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I recently thought of the following problem:

Given a set $A$ of sets find a minimal set $B$ of pair-wise disjoint sets such that each set in $A$ can be expressed as a union of sets in $B$.

For example, if $A = \{ \{ 1, 2 \}, \{ 1, 2, 3 \}, \{3, 4\}, \{4\} \}$ then $B = \{ \{ 1, 2 \}, \{ 3 \}, \{ 4 \} \}$.

I designed the following algorithm:

  1. Let $B = \emptyset$ initially.
  2. Let $S$ be the set of set(s) of lowest of cardinality in $A$.
  3. Let $I$ be the intersection of the sets in $S$.
  4. If $I = \emptyset$: add the sets in $S$ to $B$, remove the elements in the sets in $S$ from the sets in $A$, and remove $\emptyset$ from $A$.

    If $I \neq \emptyset$: add $I$ to $B$, remove the elements in $I$ from the sets in $A$, and remove $\emptyset$ from $A$.

  5. Repeat from step 2 until $A = \emptyset$.

My questions are:

  • Does this problem have a name?
  • Is this algorithm correct?
  • What is the complexity of this algorithm?
  • Is this algorithm optimal, and if not, what would be a better algorithm?
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    $\begingroup$ Call two elements in the base set equivalent if they belong to the same sets from $A$. Now your sets $B$ are the equivalence classes. This of course is not an algorithm, but it might help solving the problem. $\endgroup$ – Hendrik Jan Dec 31 '18 at 1:54
  • $\begingroup$ @HendrikJan When you say "two elements in the base set" is "elements" referring to sets in the base set $A$ or elements in the sets in $A$? $\endgroup$ – Tomer Aberbach Dec 31 '18 at 1:59
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    $\begingroup$ Sorry, I forgot to explain. Indeed, the elements in the sets in $A$. So here the base set would be $\{1,2,3,4\}$. $\endgroup$ – Hendrik Jan Dec 31 '18 at 2:02
  • $\begingroup$ You start with smallest sets. Start however with the full set and split. Begin with $\{1,2,3,4\}$. First set in $A$ shows we get $\{1,2\},\{3,4\}$. Second set needs another split $\{1,2\},\{3\},\{4\}$ $\endgroup$ – Hendrik Jan Dec 31 '18 at 2:14
  • $\begingroup$ @HendrikJan I'm not sure I fully understand how you decide where to split, but if you could post an answer explaining further that would be great. $\endgroup$ – Tomer Aberbach Dec 31 '18 at 2:18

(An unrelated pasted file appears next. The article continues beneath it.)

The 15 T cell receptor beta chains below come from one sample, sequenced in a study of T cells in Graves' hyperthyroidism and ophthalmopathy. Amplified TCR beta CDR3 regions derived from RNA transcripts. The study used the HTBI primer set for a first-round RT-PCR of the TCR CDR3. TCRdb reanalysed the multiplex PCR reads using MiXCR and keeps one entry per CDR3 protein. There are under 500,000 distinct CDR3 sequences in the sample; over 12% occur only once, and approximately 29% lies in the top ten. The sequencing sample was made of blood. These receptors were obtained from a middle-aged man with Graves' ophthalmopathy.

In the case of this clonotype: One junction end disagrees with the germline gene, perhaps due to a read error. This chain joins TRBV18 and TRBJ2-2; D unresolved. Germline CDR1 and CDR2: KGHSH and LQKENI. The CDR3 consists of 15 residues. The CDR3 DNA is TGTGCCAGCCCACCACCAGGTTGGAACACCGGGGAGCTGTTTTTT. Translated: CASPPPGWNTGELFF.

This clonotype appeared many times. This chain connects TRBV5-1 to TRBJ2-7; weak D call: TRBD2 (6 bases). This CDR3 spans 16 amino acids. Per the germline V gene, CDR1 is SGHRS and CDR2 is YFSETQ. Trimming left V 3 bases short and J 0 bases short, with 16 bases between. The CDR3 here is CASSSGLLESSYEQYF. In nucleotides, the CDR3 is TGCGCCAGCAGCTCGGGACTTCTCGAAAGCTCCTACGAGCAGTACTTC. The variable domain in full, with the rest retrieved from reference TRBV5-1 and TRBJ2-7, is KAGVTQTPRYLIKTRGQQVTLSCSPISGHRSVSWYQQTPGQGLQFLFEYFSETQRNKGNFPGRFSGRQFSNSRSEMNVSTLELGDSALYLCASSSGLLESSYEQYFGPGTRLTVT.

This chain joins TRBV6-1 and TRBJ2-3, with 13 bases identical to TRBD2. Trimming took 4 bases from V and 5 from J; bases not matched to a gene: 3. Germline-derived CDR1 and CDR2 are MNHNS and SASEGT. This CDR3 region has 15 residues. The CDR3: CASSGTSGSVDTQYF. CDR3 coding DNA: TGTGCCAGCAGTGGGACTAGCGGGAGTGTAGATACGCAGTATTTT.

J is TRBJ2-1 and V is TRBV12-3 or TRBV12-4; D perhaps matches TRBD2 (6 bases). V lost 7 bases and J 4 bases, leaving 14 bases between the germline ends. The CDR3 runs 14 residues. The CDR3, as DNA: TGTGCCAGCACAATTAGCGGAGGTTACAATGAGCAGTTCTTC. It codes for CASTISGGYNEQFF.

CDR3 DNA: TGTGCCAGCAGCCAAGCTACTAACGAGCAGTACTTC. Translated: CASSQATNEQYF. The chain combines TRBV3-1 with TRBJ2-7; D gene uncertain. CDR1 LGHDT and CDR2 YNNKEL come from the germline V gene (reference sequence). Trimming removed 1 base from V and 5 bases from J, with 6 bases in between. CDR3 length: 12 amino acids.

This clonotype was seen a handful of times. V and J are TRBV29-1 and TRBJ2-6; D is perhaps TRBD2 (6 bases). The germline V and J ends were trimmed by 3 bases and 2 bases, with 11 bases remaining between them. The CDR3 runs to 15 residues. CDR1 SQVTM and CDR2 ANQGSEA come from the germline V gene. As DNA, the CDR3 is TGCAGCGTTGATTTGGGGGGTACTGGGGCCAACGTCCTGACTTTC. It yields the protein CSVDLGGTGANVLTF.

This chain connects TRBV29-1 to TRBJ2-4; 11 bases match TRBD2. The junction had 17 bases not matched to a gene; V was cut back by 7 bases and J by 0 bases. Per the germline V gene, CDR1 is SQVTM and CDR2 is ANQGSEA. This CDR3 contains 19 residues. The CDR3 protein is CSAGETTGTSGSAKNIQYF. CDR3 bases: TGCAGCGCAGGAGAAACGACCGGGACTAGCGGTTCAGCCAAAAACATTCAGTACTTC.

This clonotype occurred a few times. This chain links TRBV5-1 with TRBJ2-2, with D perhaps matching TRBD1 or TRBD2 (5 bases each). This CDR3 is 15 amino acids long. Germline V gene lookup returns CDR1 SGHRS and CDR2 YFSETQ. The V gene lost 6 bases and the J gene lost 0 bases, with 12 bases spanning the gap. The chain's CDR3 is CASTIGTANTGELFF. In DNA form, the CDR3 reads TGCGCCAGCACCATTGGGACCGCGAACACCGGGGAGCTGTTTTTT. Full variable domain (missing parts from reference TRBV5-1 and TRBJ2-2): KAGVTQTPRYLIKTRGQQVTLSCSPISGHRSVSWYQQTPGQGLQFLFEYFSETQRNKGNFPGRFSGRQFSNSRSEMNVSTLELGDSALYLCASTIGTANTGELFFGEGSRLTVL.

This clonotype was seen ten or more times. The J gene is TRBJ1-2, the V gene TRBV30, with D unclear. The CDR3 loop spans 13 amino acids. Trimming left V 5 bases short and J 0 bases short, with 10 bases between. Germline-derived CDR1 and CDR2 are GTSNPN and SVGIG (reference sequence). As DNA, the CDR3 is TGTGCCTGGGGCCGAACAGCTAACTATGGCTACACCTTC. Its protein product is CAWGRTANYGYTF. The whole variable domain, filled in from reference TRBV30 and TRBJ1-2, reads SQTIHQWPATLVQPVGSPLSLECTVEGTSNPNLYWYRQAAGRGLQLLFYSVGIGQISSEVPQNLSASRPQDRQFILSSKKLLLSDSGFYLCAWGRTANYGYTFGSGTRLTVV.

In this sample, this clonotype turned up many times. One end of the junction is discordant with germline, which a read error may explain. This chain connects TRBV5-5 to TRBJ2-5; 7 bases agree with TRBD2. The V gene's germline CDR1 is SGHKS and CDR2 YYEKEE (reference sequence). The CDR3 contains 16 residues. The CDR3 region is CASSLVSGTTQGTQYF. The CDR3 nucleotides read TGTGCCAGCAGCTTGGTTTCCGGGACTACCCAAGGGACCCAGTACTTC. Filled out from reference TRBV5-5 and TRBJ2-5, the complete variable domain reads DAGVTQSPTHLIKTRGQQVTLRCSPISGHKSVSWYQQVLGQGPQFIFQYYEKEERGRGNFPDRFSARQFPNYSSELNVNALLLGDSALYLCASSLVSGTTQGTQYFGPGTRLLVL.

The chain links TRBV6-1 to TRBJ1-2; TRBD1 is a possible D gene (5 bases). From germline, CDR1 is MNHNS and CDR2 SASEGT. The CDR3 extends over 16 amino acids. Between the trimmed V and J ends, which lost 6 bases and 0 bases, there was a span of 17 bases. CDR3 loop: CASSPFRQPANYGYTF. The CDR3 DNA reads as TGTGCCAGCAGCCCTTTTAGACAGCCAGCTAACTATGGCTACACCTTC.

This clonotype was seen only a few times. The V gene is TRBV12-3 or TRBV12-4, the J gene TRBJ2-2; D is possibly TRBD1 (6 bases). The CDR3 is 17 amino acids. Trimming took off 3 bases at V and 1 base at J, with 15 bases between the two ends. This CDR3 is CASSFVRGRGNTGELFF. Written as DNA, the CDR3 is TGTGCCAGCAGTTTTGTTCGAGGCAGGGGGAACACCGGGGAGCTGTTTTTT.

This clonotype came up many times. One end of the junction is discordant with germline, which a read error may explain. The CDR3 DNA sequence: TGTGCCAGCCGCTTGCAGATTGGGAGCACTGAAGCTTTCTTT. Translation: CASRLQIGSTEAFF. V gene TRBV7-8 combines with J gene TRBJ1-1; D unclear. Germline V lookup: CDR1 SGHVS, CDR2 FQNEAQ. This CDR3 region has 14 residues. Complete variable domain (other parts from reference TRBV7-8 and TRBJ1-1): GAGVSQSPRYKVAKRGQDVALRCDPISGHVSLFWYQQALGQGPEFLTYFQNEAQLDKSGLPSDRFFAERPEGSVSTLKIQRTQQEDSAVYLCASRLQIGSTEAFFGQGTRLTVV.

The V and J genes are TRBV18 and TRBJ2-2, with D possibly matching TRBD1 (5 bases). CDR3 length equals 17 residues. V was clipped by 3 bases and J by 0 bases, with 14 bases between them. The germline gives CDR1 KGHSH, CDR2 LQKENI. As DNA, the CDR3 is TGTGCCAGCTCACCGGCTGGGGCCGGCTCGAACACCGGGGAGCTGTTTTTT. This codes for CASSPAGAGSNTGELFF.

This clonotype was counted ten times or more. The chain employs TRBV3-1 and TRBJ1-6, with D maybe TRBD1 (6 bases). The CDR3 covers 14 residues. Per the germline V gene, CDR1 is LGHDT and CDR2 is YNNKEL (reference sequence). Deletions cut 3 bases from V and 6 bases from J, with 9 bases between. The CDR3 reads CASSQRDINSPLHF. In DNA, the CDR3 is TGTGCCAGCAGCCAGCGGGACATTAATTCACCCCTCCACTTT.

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Essentially you are finding all non-empty components of the Venn diagram of the sets in $A$. So here is an algorithm:

B = empty set
for each set S in A:
    for each set T in B:
        remove T from B
        compute (S \cap T), (T \ S) and (S \ T) 
        if (S \cap T) is not empty, add (S \cap T) into B
        if (T \ S) is not empty, add (T \ S) into B
        S = S \ T
    if S is not empty, add S into B
return B

This algorithm runs in $O(nm)$ time where $n$ is the number of all elements involved, and $m$ is the number of sets in $A$.


For your example, initially $B$ is empty.

After dealing with $\{1,2\}$, $B=\{\{1,2\}\}$.

After dealing with $\{1,2,3\}$, $B=\{\{1,2\},\{3\}\}$.

After dealing with $\{3,4\}$, $B=\{\{1,2\},\{3\},\{4\}\}$.

After dealing with $\{4\}$, $B=\{\{1,2\},\{3\},\{4\}\}$.

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  • $\begingroup$ Would you be able to clarify what you mean by "components" in the context of Venn diagrams? I am not familiar with what qualifies as a "component" in a Venn diagram. Additionally, do you have any intuition you could share with me to help me understand why the algorithm works? $\endgroup$ – Tomer Aberbach Dec 31 '18 at 21:53
  • $\begingroup$ For $n$ sets $A_1,\ldots,A_n$, each component can be expressed as $X_1\cap \cdots\cap X_n$ where $X_i$ is either $A_i$ or $\bar{A}_i$. There are $2^n-1$ components ($\bar{A}_1\cap \cdots\cap \bar{A}_n$ is always empty since the universe is $A_1\cup \cdots\cup A_n$). $\endgroup$ – xskxzr Jan 1 at 4:24
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This problem sounds very interesting. I am not aware of any name for this problem, however.

Your algorithm is not correct.

Here is a counterexample. $A = \{ \{ 1, 2 \}, \{ 1, 3 \}, \{1, 4\}, \{2,3\}, \{2,4\}\}$. The minimal set of pairwise disjoint sets such that each set in A can be expressed as a union of sets in it is $B = \{ \{1\}, \{2 \}, \{ 3 \}, \{ 4 \} \}$, which has 4 elements. However, in the step 4 of your algorithm, all 5 sets in $A$ will be added.

In fact, as you pointed out, the step 4 may add non-disjoint sets, thus invalidating the algorithm. The smallest counterexample is $A = \{\{1, 2 \}, \{2, 3 \}, \{1,3\}\}$. The step 4 of the algorithm will add all 3 sets in $A$, which contains no disjoint pairs.

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    $\begingroup$ Well looks like it's back to the drawing board... An even simpler counterexample would be $A = \{ \{ 1, 2 \}, \{ 2, 3 \}, \{ 3, 4 \} \}$. $\endgroup$ – Tomer Aberbach Dec 31 '18 at 1:50

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